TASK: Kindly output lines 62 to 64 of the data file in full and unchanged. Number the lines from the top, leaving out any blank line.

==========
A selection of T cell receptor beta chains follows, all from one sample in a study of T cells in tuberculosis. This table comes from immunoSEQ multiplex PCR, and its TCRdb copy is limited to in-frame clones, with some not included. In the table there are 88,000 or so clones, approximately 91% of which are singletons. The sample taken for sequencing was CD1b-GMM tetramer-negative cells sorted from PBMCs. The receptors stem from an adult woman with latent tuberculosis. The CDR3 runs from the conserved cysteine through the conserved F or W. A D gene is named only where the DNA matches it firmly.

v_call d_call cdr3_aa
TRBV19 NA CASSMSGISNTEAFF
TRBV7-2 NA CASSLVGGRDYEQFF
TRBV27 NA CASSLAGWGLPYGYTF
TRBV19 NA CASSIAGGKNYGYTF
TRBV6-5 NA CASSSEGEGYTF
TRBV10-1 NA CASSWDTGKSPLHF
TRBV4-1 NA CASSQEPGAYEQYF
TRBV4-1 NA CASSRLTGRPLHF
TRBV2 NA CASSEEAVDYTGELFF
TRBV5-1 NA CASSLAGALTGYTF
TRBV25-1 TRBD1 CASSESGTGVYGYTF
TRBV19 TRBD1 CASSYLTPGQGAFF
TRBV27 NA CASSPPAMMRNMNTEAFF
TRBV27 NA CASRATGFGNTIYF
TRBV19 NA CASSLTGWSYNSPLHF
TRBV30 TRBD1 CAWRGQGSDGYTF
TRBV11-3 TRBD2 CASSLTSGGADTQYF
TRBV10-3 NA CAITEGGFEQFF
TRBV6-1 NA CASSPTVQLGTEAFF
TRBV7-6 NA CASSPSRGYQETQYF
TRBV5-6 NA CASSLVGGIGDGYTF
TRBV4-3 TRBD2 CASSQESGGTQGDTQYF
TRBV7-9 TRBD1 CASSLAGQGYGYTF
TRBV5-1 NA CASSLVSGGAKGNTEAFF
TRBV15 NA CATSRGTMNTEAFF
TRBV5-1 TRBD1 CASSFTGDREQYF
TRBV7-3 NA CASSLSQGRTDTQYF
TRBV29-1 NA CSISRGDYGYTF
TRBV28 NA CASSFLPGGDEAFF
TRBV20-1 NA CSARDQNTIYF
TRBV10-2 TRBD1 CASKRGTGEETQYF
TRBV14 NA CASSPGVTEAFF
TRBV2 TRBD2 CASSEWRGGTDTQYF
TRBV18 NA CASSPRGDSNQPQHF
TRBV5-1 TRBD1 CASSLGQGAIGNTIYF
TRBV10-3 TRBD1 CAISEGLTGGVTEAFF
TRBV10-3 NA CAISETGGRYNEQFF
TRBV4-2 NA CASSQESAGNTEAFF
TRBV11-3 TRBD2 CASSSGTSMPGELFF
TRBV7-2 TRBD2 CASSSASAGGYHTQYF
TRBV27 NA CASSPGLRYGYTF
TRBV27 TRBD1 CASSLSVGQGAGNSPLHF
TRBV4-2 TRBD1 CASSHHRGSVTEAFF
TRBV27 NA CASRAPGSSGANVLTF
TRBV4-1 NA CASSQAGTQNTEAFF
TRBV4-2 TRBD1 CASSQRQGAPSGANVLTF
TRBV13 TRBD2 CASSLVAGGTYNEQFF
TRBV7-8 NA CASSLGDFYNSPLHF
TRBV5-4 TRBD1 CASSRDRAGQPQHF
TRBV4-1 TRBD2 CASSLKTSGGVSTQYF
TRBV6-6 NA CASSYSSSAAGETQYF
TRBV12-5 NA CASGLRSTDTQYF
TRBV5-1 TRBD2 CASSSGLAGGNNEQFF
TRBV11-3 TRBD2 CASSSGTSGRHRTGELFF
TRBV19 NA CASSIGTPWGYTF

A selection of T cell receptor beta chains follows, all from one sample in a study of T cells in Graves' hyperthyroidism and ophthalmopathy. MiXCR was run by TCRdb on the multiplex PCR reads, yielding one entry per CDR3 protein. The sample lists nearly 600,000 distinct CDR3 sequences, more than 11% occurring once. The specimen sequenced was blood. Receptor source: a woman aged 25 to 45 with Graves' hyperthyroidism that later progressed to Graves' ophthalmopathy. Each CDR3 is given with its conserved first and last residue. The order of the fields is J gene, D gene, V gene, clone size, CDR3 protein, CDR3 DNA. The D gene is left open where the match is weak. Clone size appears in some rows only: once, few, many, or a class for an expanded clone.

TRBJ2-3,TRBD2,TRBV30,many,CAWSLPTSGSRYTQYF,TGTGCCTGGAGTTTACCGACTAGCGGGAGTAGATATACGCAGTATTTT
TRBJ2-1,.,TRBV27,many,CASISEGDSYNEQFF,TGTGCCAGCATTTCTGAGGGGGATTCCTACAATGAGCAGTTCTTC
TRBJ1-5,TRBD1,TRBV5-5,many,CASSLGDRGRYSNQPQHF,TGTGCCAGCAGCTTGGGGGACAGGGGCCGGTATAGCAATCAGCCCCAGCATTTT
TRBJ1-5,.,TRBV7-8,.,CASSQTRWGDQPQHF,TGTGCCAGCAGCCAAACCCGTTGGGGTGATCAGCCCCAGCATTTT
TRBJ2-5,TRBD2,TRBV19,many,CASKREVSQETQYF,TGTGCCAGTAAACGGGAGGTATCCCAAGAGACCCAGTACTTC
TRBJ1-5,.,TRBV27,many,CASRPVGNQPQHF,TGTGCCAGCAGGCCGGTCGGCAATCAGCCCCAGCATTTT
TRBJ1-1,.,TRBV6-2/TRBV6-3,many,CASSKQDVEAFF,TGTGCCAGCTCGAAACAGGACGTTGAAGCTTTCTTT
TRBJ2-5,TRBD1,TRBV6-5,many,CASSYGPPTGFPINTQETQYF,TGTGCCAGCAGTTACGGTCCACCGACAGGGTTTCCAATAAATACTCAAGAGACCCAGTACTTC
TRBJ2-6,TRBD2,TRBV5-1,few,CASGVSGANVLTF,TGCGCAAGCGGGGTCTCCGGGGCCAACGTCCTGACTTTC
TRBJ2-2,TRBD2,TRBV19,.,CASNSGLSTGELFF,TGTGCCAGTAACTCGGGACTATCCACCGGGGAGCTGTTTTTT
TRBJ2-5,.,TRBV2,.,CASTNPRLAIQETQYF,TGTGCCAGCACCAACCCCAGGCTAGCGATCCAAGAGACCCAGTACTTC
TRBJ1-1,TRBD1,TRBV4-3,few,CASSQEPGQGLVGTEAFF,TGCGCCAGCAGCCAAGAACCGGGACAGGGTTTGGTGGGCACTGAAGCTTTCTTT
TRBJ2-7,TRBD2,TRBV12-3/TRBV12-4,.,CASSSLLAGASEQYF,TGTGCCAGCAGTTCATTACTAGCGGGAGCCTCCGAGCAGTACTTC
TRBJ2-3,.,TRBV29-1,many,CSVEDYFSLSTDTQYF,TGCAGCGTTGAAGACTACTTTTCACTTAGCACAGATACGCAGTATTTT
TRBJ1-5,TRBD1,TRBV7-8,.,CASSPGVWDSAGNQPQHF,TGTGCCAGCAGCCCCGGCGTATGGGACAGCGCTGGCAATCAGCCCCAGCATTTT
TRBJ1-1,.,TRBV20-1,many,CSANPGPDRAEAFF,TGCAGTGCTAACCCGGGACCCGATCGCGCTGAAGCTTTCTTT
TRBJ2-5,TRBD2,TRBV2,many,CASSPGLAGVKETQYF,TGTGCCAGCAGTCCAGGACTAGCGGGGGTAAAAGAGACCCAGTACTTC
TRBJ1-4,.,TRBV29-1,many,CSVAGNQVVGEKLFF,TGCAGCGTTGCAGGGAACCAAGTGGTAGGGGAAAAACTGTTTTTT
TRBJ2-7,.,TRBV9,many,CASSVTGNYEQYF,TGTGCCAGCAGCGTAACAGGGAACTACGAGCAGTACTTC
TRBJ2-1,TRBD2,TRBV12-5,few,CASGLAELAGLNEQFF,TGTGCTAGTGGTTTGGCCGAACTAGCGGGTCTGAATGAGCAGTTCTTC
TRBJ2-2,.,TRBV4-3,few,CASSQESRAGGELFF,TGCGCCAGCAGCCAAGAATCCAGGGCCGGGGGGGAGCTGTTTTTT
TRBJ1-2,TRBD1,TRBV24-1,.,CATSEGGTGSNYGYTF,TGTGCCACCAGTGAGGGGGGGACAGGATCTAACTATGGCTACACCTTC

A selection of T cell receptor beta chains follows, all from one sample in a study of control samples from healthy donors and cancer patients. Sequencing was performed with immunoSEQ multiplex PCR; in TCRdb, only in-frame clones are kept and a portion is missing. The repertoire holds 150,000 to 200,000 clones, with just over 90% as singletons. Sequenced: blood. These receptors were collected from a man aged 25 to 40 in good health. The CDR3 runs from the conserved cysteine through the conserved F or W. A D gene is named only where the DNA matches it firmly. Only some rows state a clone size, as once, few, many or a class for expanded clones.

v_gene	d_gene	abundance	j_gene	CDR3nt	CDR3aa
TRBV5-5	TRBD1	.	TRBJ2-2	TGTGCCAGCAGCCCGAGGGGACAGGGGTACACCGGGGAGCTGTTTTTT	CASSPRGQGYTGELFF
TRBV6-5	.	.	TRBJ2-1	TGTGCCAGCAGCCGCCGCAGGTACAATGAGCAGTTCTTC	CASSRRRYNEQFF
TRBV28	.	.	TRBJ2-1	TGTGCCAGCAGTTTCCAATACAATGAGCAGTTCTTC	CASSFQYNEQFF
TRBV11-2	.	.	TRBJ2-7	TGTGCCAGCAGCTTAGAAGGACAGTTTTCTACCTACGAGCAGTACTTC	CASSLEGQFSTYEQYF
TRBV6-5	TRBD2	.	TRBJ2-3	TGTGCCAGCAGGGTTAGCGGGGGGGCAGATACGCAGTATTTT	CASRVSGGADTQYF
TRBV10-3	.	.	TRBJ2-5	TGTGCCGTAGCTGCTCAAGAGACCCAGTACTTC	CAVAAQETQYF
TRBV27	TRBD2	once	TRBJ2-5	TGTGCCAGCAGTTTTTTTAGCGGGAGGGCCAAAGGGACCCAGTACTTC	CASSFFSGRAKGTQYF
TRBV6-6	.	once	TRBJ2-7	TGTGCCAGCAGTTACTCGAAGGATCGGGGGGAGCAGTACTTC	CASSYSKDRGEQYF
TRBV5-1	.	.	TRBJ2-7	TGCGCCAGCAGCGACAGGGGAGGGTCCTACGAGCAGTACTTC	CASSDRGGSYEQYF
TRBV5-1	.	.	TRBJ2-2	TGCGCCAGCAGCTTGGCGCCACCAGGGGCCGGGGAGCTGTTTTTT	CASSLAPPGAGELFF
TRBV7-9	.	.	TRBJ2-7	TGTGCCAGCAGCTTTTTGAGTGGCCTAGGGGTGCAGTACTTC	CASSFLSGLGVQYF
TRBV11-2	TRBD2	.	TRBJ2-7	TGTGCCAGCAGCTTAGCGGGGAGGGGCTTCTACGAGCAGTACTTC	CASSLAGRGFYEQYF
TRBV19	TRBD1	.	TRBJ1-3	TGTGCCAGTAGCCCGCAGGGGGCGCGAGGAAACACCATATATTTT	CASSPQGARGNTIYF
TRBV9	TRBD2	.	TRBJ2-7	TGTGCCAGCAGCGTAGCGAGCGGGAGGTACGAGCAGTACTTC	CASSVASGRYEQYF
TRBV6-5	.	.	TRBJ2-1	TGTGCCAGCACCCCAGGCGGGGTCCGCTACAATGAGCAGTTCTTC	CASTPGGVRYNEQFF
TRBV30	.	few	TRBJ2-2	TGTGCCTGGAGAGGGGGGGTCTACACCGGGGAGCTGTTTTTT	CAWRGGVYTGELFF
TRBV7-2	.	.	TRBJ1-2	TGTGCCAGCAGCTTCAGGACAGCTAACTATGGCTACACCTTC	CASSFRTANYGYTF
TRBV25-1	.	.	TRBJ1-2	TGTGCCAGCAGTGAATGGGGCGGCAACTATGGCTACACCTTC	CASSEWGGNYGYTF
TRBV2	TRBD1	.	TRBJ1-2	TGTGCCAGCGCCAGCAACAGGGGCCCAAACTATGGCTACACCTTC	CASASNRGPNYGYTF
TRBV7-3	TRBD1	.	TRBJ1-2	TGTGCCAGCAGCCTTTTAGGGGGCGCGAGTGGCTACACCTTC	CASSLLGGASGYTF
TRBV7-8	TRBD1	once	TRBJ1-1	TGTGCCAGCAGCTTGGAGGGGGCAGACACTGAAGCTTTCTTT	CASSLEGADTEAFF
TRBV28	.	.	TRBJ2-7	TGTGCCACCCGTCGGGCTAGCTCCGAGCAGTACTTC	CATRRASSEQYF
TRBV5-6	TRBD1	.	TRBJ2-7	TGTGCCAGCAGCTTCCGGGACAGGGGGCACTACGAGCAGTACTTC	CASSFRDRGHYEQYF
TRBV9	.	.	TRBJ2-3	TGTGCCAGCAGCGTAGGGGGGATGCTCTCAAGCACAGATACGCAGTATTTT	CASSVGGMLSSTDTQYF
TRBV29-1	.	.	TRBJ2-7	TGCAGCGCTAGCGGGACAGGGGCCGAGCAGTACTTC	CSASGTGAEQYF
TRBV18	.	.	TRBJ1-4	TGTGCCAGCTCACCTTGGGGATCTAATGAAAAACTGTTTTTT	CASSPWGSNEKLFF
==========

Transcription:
TRBJ1-5,.,TRBV7-8,.,CASSQTRWGDQPQHF,TGTGCCAGCAGCCAAACCCGTTGGGGTGATCAGCCCCAGCATTTT
TRBJ2-5,TRBD2,TRBV19,many,CASKREVSQETQYF,TGTGCCAGTAAACGGGAGGTATCCCAAGAGACCCAGTACTTC
TRBJ1-5,.,TRBV27,many,CASRPVGNQPQHF,TGTGCCAGCAGGCCGGTCGGCAATCAGCCCCAGCATTTT